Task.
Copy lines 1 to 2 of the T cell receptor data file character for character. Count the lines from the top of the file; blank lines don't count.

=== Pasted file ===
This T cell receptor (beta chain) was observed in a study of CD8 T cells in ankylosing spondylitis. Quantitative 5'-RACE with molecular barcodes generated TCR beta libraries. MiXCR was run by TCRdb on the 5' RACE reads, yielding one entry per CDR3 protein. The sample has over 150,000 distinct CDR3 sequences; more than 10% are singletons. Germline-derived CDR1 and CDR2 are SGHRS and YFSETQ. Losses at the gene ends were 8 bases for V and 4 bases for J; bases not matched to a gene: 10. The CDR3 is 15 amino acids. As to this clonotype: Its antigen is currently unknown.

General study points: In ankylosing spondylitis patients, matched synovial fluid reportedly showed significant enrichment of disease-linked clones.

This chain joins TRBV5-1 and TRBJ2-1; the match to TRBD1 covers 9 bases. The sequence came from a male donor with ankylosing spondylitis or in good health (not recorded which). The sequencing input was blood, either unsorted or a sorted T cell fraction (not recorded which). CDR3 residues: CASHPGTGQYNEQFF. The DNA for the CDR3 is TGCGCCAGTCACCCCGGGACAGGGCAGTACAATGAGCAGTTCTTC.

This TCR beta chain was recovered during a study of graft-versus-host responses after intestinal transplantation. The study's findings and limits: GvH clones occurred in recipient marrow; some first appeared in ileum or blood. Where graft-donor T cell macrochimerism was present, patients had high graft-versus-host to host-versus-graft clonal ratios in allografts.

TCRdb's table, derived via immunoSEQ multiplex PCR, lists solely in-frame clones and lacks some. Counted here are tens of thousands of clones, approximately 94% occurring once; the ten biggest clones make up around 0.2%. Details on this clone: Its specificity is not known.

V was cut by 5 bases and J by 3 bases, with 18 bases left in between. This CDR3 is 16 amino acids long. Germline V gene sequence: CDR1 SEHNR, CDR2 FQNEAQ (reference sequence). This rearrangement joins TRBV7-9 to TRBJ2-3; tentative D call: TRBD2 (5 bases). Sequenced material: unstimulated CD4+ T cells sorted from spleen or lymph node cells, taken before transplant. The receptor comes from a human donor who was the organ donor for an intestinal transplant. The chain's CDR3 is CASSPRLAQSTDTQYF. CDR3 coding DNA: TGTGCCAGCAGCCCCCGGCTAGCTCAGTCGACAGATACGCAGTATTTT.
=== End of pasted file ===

This T cell receptor (beta chain) was observed in a study of CD8 T cells in ankylosing spondylitis. Quantitative 5'-RACE with molecular barcodes generated TCR beta libraries. MiXCR was run by TCRdb on the 5' RACE reads, yielding one entry per CDR3 protein. The sample has over 150,000 distinct CDR3 sequences; more than 10% are singletons. Germline-derived CDR1 and CDR2 are SGHRS and YFSETQ. Losses at the gene ends were 8 bases for V and 4 bases for J; bases not matched to a gene: 10. The CDR3 is 15 amino acids. As to this clonotype: Its antigen is currently unknown.

General study points: In ankylosing spondylitis patients, matched synovial fluid reportedly showed significant enrichment of disease-linked clones.